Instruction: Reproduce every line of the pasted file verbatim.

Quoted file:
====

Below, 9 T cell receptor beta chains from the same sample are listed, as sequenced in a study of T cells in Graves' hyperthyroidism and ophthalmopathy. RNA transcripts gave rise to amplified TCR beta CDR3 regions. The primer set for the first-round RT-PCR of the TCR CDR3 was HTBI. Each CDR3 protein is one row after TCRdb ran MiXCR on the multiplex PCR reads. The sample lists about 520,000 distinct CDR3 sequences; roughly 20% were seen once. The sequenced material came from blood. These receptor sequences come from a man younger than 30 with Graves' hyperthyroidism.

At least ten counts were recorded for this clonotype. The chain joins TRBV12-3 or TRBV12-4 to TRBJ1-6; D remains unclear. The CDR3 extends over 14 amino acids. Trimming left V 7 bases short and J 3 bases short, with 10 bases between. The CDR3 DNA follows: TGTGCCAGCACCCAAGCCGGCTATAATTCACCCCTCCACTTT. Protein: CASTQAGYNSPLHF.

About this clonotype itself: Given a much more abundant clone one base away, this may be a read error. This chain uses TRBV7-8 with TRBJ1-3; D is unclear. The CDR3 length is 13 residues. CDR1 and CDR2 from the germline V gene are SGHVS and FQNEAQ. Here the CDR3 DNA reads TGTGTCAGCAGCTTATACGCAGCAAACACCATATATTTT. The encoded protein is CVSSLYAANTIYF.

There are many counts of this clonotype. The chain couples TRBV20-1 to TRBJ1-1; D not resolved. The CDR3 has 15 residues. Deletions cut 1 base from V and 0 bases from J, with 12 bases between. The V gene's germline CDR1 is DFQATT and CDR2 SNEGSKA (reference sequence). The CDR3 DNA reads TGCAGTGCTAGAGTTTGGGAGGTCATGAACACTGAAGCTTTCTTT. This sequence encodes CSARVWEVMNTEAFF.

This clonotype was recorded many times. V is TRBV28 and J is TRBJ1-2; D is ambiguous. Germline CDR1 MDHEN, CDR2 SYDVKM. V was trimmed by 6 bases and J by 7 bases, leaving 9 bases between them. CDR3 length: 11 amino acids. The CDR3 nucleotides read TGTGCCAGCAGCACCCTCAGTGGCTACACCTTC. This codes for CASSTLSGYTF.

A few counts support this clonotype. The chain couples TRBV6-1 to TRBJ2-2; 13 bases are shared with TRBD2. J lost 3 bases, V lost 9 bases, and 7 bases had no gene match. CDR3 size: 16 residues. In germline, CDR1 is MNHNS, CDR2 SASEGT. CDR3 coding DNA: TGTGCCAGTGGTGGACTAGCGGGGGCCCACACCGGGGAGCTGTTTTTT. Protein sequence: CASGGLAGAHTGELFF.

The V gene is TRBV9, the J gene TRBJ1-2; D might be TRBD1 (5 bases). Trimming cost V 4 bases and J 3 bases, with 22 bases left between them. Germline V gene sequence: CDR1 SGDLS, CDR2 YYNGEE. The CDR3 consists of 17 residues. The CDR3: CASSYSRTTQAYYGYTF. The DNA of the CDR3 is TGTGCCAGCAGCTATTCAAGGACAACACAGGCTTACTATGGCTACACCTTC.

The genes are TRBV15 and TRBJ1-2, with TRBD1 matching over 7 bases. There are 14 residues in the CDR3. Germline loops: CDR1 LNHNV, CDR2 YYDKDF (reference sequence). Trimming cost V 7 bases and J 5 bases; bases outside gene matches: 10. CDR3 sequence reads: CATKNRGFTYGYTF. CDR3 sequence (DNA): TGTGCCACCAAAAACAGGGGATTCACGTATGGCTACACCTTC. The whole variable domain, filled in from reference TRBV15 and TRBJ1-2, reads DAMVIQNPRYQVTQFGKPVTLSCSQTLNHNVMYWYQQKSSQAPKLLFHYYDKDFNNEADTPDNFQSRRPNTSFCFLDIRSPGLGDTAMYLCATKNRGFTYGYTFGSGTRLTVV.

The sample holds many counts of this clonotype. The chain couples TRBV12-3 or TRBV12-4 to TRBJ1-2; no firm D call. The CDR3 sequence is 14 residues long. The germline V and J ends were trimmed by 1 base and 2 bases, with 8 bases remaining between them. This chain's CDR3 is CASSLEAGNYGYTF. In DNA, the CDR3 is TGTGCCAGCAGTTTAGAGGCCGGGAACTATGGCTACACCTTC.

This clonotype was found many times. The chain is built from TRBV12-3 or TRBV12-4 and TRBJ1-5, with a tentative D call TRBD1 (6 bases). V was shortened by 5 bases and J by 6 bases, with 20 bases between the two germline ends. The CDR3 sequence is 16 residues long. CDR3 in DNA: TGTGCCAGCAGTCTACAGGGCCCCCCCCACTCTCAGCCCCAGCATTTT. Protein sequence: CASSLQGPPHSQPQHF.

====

Below, 9 T cell receptor beta chains from the same sample are listed, as sequenced in a study of T cells in Graves' hyperthyroidism and ophthalmopathy. RNA transcripts gave rise to amplified TCR beta CDR3 regions. The primer set for the first-round RT-PCR of the TCR CDR3 was HTBI. Each CDR3 protein is one row after TCRdb ran MiXCR on the multiplex PCR reads. The sample lists about 520,000 distinct CDR3 sequences; roughly 20% were seen once. The sequenced material came from blood. These receptor sequences come from a man younger than 30 with Graves' hyperthyroidism.

At least ten counts were recorded for this clonotype. The chain joins TRBV12-3 or TRBV12-4 to TRBJ1-6; D remains unclear. The CDR3 extends over 14 amino acids. Trimming left V 7 bases short and J 3 bases short, with 10 bases between. The CDR3 DNA follows: TGTGCCAGCACCCAAGCCGGCTATAATTCACCCCTCCACTTT. Protein: CASTQAGYNSPLHF.

About this clonotype itself: Given a much more abundant clone one base away, this may be a read error. This chain uses TRBV7-8 with TRBJ1-3; D is unclear. The CDR3 length is 13 residues. CDR1 and CDR2 from the germline V gene are SGHVS and FQNEAQ. Here the CDR3 DNA reads TGTGTCAGCAGCTTATACGCAGCAAACACCATATATTTT. The encoded protein is CVSSLYAANTIYF.

There are many counts of this clonotype. The chain couples TRBV20-1 to TRBJ1-1; D not resolved. The CDR3 has 15 residues. Deletions cut 1 base from V and 0 bases from J, with 12 bases between. The V gene's germline CDR1 is DFQATT and CDR2 SNEGSKA (reference sequence). The CDR3 DNA reads TGCAGTGCTAGAGTTTGGGAGGTCATGAACACTGAAGCTTTCTTT. This sequence encodes CSARVWEVMNTEAFF.

This clonotype was recorded many times. V is TRBV28 and J is TRBJ1-2; D is ambiguous. Germline CDR1 MDHEN, CDR2 SYDVKM. V was trimmed by 6 bases and J by 7 bases, leaving 9 bases between them. CDR3 length: 11 amino acids. The CDR3 nucleotides read TGTGCCAGCAGCACCCTCAGTGGCTACACCTTC. This codes for CASSTLSGYTF.

A few counts support this clonotype. The chain couples TRBV6-1 to TRBJ2-2; 13 bases are shared with TRBD2. J lost 3 bases, V lost 9 bases, and 7 bases had no gene match. CDR3 size: 16 residues. In germline, CDR1 is MNHNS, CDR2 SASEGT. CDR3 coding DNA: TGTGCCAGTGGTGGACTAGCGGGGGCCCACACCGGGGAGCTGTTTTTT. Protein sequence: CASGGLAGAHTGELFF.

The V gene is TRBV9, the J gene TRBJ1-2; D might be TRBD1 (5 bases). Trimming cost V 4 bases and J 3 bases, with 22 bases left between them. Germline V gene sequence: CDR1 SGDLS, CDR2 YYNGEE. The CDR3 consists of 17 residues. The CDR3: CASSYSRTTQAYYGYTF. The DNA of the CDR3 is TGTGCCAGCAGCTATTCAAGGACAACACAGGCTTACTATGGCTACACCTTC.

The genes are TRBV15 and TRBJ1-2, with TRBD1 matching over 7 bases. There are 14 residues in the CDR3. Germline loops: CDR1 LNHNV, CDR2 YYDKDF (reference sequence). Trimming cost V 7 bases and J 5 bases; bases outside gene matches: 10. CDR3 sequence reads: CATKNRGFTYGYTF. CDR3 sequence (DNA): TGTGCCACCAAAAACAGGGGATTCACGTATGGCTACACCTTC. The whole variable domain, filled in from reference TRBV15 and TRBJ1-2, reads DAMVIQNPRYQVTQFGKPVTLSCSQTLNHNVMYWYQQKSSQAPKLLFHYYDKDFNNEADTPDNFQSRRPNTSFCFLDIRSPGLGDTAMYLCATKNRGFTYGYTFGSGTRLTVV.

The sample holds many counts of this clonotype. The chain couples TRBV12-3 or TRBV12-4 to TRBJ1-2; no firm D call. The CDR3 sequence is 14 residues long. The germline V and J ends were trimmed by 1 base and 2 bases, with 8 bases remaining between them. This chain's CDR3 is CASSLEAGNYGYTF. In DNA, the CDR3 is TGTGCCAGCAGTTTAGAGGCCGGGAACTATGGCTACACCTTC.

This clonotype was found many times. The chain is built from TRBV12-3 or TRBV12-4 and TRBJ1-5, with a tentative D call TRBD1 (6 bases). V was shortened by 5 bases and J by 6 bases, with 20 bases between the two germline ends. The CDR3 sequence is 16 residues long. CDR3 in DNA: TGTGCCAGCAGTCTACAGGGCCCCCCCCACTCTCAGCCCCAGCATTTT. Protein sequence: CASSLQGPPHSQPQHF.